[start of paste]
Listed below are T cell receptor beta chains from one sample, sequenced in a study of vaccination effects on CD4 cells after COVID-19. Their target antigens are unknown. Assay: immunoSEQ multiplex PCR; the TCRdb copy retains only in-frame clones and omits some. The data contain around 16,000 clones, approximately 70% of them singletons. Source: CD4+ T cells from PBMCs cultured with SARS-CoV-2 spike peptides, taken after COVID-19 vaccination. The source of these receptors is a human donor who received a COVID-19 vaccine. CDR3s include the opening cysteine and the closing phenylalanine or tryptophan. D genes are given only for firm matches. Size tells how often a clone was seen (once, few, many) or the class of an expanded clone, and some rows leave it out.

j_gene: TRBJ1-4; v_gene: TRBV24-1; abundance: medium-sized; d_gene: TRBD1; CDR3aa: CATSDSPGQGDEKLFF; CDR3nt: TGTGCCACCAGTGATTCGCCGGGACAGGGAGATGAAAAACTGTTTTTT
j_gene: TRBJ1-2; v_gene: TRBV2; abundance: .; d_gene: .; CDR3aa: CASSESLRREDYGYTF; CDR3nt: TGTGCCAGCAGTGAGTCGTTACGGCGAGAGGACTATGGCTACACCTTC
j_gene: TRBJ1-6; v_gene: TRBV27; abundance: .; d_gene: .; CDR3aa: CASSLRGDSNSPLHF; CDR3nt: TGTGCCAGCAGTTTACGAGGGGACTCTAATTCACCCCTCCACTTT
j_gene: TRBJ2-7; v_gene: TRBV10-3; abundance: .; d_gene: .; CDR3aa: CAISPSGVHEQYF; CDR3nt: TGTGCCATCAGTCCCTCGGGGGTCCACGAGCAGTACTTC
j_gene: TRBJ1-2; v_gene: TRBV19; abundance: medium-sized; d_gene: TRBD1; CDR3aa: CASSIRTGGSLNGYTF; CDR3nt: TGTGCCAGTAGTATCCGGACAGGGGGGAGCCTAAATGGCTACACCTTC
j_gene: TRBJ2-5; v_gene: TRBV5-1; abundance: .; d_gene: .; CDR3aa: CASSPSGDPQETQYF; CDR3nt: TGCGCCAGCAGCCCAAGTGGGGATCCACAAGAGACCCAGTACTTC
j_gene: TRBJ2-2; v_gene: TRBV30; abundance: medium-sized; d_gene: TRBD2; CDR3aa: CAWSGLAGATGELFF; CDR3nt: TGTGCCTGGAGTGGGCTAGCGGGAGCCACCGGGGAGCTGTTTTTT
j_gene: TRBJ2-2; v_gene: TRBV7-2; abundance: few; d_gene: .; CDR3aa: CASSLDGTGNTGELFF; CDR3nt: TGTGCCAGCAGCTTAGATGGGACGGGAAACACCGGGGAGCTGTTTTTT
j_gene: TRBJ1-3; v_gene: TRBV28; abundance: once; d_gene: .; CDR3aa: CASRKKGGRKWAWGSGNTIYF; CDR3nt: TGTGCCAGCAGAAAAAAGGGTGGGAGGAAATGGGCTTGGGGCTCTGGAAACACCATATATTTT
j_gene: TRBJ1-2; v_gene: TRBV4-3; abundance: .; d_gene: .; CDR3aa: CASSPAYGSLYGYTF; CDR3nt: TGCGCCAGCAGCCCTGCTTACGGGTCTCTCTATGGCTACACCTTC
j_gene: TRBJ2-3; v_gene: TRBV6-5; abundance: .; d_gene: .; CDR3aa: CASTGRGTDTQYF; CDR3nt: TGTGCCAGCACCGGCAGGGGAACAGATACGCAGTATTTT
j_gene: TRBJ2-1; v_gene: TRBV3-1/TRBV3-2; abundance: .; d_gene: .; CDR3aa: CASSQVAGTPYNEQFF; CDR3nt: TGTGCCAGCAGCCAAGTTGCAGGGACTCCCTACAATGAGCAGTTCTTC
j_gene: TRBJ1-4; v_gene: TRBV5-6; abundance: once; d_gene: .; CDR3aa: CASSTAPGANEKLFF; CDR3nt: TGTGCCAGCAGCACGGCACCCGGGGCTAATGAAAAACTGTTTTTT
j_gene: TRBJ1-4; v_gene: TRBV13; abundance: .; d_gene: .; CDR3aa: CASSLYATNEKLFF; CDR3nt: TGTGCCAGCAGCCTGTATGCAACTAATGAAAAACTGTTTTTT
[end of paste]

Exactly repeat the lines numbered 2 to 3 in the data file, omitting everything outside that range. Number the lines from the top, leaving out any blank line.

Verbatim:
j_gene: TRBJ1-4; v_gene: TRBV24-1; abundance: medium-sized; d_gene: TRBD1; CDR3aa: CATSDSPGQGDEKLFF; CDR3nt: TGTGCCACCAGTGATTCGCCGGGACAGGGAGATGAAAAACTGTTTTTT
j_gene: TRBJ1-2; v_gene: TRBV2; abundance: .; d_gene: .; CDR3aa: CASSESLRREDYGYTF; CDR3nt: TGTGCCAGCAGTGAGTCGTTACGGCGAGAGGACTATGGCTACACCTTC